17-year old Eric Mohat from Mentor, Ohio had just one weakness - he was shy and reticent, which is perhaps what led to constant harassment from a group of schoolmates who physically abused and labelled him 'gay' 'fag' 'queer' and 'homo.' Mohat endured this as far as he could till one day in 2009 he shot himself. Mohat was certainly not the first to be driven to bullycide. In the furor that followed his death, it came to light that a girl and two other boys in Eric's class had killed themselves in 2007 following similar instances of bullying.
Was Eric Mohat the last victim? Sadly, no. Among a number of such cases, one was that of 15 year old Phoebe Prince - a pretty young girl from Ireland who moved to Massachusetts with her mother. Phoebe hanged herself in January 2010 after being constantly taunted and bullied for several months by at least two separate groups of students at South Hadley High School. Even after her death, the bullies posted crude remarks on her Facebook memorial page. The case received strong public attention at the time and led to Massachusetts state lawmakers passing anti-bullying legislation, which was signed into law on May 3, 2010.
For years, bullying has been considered an essential rite of passage to adulthood but a spate of tragic suicides among teens (such as the above) has led the U.S. president Barack Obama and first lady Michelle Obama to launch an aggressive campaign to prevent bullying over sexual orientation, racial and ethnic differences, or other issues. The Obamas hosted the first ever White House Conference on Bullying Prevention which saw approximately 150 students, parents, teachers, non-profit leaders, advocates, and policymakers coming together to discuss ways in which schools and communities could be made safe for all students.
In a clear message, President Obama said, If there's one goal of this conference, it's to dispel the myth that bullying is just a harmless rite of passage or an inevitable part of growing up. It's not...Bullying can have destructive consequences for our young people. And it's not something we have to accept. In his speech, the president highlighted findings that a third of middle school and high school students reported being bullied during the school year. Almost 3 million students said they were pushed, shoved, tripped, even spit on.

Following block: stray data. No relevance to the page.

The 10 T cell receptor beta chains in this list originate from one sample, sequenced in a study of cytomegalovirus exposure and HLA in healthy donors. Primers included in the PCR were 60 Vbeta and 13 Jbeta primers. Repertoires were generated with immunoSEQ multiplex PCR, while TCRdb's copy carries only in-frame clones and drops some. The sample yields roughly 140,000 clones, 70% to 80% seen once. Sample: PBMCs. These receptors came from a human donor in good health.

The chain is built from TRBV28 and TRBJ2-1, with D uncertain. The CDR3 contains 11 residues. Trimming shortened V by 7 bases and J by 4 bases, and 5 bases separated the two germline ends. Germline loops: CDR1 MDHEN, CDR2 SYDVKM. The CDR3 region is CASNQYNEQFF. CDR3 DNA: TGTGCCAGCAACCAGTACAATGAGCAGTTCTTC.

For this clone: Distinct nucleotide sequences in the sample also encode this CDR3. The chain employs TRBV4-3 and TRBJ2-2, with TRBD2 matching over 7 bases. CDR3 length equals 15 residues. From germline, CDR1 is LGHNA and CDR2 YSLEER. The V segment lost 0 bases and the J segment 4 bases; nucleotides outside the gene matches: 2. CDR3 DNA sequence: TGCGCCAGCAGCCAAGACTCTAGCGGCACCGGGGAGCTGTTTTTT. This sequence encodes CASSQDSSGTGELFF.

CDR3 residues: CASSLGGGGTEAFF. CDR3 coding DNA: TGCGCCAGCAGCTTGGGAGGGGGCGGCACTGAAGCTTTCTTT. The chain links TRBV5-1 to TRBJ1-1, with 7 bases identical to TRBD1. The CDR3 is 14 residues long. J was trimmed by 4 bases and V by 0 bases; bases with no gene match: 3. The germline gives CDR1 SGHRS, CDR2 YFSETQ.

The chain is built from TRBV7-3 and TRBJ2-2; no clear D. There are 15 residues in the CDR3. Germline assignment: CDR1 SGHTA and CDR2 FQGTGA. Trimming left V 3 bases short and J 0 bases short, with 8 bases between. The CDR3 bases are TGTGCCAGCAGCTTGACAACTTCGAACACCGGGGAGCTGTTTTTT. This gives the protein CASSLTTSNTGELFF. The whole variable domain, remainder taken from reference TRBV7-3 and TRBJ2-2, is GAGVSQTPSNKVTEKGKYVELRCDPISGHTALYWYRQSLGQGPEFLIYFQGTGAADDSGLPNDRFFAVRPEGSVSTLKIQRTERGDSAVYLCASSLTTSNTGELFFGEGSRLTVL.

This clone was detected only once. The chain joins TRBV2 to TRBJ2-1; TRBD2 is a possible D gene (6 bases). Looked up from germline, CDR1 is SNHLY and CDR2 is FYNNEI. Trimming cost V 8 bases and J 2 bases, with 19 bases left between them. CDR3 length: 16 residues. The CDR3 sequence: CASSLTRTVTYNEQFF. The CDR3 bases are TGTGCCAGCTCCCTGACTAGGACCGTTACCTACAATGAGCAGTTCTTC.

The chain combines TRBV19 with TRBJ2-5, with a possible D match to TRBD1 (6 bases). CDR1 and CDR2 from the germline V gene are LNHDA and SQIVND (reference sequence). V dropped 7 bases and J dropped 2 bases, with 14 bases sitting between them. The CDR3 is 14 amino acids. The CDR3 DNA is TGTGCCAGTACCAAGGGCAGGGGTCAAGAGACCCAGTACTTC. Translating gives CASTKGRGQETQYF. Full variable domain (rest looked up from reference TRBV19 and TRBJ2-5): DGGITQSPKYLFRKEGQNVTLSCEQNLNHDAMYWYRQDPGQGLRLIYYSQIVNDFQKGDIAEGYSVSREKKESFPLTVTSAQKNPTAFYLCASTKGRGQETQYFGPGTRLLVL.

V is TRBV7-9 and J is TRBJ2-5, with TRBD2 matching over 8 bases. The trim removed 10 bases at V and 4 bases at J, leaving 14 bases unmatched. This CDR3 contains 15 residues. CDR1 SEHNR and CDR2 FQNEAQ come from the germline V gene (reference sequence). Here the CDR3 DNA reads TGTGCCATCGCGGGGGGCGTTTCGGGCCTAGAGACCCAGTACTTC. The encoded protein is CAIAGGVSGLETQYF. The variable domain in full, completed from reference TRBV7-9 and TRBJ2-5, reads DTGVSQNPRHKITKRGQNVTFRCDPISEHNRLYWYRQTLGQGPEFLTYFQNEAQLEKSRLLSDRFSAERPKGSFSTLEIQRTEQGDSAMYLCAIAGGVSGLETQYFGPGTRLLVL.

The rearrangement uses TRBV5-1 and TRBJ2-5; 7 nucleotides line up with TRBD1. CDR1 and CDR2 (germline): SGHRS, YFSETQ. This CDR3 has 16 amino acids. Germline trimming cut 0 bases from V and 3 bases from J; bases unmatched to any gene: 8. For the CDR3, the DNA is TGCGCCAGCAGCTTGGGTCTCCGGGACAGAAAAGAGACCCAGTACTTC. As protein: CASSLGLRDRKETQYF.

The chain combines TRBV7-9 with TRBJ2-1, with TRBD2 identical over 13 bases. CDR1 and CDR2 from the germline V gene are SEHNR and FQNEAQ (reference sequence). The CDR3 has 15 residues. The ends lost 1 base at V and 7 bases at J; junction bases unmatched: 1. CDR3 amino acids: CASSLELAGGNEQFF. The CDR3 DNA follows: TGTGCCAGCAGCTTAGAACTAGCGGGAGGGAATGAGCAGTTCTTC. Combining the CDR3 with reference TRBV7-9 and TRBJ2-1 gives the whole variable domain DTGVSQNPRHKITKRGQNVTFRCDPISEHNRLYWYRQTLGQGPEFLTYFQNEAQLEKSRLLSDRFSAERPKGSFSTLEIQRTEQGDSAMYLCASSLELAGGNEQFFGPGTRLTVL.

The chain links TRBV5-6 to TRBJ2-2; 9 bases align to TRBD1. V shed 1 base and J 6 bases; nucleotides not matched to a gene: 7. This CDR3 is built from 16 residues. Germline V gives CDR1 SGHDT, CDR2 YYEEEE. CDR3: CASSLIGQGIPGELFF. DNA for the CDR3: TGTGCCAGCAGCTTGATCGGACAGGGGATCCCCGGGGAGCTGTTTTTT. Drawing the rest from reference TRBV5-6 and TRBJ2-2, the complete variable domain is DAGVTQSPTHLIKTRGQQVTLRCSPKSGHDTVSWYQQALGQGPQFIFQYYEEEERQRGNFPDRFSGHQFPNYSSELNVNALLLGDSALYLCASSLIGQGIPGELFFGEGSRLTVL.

Earlier this month, announcing the conference, Melody Barnes, White House domestic policy adviser had told Washington Blade that the issue was very, very near to the president and the first lady's heart.
This was made evident one more time by Michelle Obama's impassioned opening remarks at the Conference: As parents, we know we need to make a real effort to be engaged in our children's lives, to listen to them and be there for them when they need us...And when something is wrong, we need to speak up, and we need to take action. She also pointed out that it is not just parents, but everyone - from teachers, coaches, faith leaders, elected officials, and anyone who's involved in the children's lives - who have a role to play in preventing bullying or taking remedial action.
Judging by responses, the issue has struck a chord with many. Among the high profile supporters of the campaign is social media giant Facebook with its two anti-bullying safety features that are meant to reduce the instances of bullying and also flag off instances of such behavior. One is a special reporting tool that makes it possible to not only report offensive content to the site, but also lets victims report that material to someone in their support system (like a parent or teacher) who may be able to address the issue more directly. Thus a user could identify a photo, status update or other item as bullying them and then report it to someone in their friend network about it.
Facebook also plans to roll out an improved Safety Center that will provide educational videos, articles and other content created by bullying experts to help adults address the problem.
Popular youth television channel MTV too has announced the launch of a new anti-digital discrimination coalition, which will work with the channel to fight bullying and intolerance online. MTV is set to announce the forthcoming premiere of a poignant new feature film on the tragic case of Abraham Biggs - a 19-year-old who battled bipolar disorder and ultimately webcast his suicide after being egged on by a digital mob. The network will also telecast six new cyber-bullying and digital discrimination public service announcements, encouraging bullying bystanders to support their friends, connect victims of digital abuse to resources, and drive home the serious impact typewritten words can have.
Most recently, pop star Britney Spears has committed to leveraging her celebrity power to boost the first couple's campaign against anti-bullying. The Hold it Against Me star tweeted on Wednesday: 'Anti bullying is an issue very close to my heart. I am honored that President Obama and the First Lady asked me to join this campaign.' She also posted the link of the Facebook video in which Barack and Michelle Obama talk about the shared responsibility for ending bullying.
With celebrity power as above and a host of other academic as well as public-private partnerships, the administration is set to address the menace vigorously and evolve comprehensive ideas, solutions and policies.